Why do I get blind spots with migraine headaches?

I often meet with children in my clinic who report having temporary blind spots in their vision, that seem to grow in size. This can be a frightening experience! Children and their parents are often worried about a severe eye problem in this scenario, particularly if no one in the family has ever experienced similar symptoms.

Fortunately, the eye exam in this setting is almost always normal. How can this be, one might ask? It's because a very common cause of this symptom is migraine, which is a headache syndrome. The root of the problem originates in the brain, not in the eyes -- so the eye exam is normal. The visual symptoms that many people experience with migraine headaches are called "auras."

Migraine headaches are common in children and adolescents, and often follow a course something like this: the person notices a small smudge in their vision, which over the course of a few minutes, expands in size to cover most of their field of vision in both eyes. The edges of this blind spot are often shimmering zigzags, sort of like looking through a kaleidoscope. This aura slowly recedes, and a headache then follows. The headache is often severe, and may be associated with sensitivity to bright lights or loud noises, and the person may be nauseated. Roughly 30% of migraineurs will experience an aura before their headache; sometimes the aura may occur by itself, without a headache.

I recently met a very sharp young patient named Brooke who gave me permission to share her story. She was experiencing frequent blind spots in her vision, and she and her mother were understandably worried by them. I asked if her blind spot started small, like a smudge, and then gradually grew. She nodded. I asked if the edges were shimmering zigzags. She nodded again. I asked if the spot then went away slowly and if she got headaches around the same time. Her eyes got big, she smiled, and said, "You get me!"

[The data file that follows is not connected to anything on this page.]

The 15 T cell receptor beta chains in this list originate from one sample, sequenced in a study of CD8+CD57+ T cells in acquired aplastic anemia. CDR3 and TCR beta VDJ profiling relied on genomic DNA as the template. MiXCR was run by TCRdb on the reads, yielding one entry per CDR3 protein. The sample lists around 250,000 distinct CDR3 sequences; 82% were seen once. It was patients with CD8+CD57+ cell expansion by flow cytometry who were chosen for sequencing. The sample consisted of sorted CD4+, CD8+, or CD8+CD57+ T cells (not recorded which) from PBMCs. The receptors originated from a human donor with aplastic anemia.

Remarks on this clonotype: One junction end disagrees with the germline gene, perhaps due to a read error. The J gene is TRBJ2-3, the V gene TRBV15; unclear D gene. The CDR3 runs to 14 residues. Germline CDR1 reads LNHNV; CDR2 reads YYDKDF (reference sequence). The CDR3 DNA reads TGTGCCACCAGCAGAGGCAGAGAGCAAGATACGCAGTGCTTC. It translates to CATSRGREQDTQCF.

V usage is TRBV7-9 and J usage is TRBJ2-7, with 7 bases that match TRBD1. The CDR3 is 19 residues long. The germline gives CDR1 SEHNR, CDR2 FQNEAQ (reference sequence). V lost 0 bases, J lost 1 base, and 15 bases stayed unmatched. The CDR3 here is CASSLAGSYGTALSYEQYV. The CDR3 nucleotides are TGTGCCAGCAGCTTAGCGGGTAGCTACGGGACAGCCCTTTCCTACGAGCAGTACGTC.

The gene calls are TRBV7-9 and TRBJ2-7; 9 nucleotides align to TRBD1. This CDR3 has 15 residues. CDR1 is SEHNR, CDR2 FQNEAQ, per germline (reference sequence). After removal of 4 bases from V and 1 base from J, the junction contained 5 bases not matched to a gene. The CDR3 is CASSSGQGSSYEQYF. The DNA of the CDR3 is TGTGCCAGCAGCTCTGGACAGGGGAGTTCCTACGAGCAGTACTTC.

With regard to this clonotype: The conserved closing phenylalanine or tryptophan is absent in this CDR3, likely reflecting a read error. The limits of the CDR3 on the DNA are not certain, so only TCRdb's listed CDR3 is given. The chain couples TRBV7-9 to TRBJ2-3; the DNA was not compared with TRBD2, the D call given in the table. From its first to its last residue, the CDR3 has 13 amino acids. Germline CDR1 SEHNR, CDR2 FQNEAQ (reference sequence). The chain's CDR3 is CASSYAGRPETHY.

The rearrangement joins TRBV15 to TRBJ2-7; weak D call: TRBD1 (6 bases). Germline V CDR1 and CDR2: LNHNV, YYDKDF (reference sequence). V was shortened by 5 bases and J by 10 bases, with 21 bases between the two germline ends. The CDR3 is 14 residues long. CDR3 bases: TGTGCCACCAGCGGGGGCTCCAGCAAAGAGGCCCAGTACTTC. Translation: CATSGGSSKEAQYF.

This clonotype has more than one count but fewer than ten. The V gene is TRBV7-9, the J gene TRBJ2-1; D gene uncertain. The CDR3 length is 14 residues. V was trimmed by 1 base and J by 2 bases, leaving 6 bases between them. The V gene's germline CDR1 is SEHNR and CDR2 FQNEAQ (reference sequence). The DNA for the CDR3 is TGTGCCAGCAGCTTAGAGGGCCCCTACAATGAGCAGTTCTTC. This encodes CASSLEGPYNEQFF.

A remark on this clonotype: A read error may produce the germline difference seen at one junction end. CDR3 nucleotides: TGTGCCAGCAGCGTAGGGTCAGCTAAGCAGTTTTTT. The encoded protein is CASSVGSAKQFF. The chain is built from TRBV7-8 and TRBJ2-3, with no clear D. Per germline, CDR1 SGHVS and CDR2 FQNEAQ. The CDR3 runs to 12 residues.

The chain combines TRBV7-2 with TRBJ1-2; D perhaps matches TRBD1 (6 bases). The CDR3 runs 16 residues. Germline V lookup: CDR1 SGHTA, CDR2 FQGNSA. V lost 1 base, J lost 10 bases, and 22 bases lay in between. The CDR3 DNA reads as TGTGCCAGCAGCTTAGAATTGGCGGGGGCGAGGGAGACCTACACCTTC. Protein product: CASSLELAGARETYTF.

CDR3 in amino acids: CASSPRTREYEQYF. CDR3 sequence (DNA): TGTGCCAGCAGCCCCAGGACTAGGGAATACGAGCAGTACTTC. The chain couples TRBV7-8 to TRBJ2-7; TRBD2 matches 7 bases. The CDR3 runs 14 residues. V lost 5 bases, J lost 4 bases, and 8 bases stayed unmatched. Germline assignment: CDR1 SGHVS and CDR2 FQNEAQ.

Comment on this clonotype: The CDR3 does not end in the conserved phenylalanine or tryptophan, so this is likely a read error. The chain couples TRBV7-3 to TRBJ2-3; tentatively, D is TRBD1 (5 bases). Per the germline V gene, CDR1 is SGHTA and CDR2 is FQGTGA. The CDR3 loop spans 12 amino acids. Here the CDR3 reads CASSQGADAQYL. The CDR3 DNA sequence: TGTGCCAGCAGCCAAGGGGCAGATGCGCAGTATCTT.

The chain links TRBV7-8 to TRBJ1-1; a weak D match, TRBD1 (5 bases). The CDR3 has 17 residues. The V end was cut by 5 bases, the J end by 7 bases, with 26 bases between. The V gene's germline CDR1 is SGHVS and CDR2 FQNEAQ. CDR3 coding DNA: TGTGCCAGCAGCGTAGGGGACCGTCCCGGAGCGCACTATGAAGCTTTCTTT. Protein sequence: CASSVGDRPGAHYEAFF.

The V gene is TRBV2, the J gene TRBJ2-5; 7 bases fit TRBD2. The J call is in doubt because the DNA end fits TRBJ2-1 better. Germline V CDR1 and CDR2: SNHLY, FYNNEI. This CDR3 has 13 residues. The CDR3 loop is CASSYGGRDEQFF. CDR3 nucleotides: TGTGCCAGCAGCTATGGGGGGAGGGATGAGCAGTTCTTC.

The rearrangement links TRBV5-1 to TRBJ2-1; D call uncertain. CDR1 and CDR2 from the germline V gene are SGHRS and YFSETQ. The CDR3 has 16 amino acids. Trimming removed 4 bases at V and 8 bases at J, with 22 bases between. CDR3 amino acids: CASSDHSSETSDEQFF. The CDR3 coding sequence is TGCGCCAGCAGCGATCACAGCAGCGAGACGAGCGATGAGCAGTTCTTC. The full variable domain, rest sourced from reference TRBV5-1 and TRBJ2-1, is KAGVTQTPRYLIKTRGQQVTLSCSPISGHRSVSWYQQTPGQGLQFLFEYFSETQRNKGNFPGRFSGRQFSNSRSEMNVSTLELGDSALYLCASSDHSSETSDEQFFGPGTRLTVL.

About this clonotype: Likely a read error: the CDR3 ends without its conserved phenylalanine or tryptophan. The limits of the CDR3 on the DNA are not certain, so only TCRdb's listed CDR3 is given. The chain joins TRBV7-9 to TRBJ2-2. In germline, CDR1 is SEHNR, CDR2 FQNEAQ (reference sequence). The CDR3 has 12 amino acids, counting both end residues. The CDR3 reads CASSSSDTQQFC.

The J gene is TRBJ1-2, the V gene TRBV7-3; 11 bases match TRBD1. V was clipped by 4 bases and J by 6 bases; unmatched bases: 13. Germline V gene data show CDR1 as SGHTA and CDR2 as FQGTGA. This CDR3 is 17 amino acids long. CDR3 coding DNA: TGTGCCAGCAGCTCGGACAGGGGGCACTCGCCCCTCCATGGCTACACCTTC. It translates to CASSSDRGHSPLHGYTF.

To my delight, she then pulled out some drawings that she had made of the vision changes that she gets with her migraine headaches. As a frequent migraineur myself, I found them strikingly accurate. She kindly gave me permission to share them here, so that others could learn about them.

  Brooke described how, with her migraine headaches, she would initially get a blind spot with a jagged edge, which a few minutes later would then fill in and be impossible to see through.

Brooke described how, with her migraine headaches, she would initially get a blind spot with a jagged edge, which a few minutes later would then fill in and be impossible to see through.

  This is a great example of a jagged, colorful arc that develops at the edge of the expanding blind spot in someone with a migraine aura. It's known as a "scintillating scotoma," or a sparkly blind spot.

This is a great example of a jagged, colorful arc that develops at the edge of the expanding blind spot in someone with a migraine aura. It's known as a "scintillating scotoma," or a sparkly blind spot.

Interestingly, not all auras are visual; some patients experience sensory auras involving a pins-and-needles feeling in the arms or face, which may be followed by numbness.

Patients with visual symptoms followed by headache should consult with their primary doctor. If the primary doctor has concerns about the possibility of a visual problem, a referral to an eye doctor can be pursued.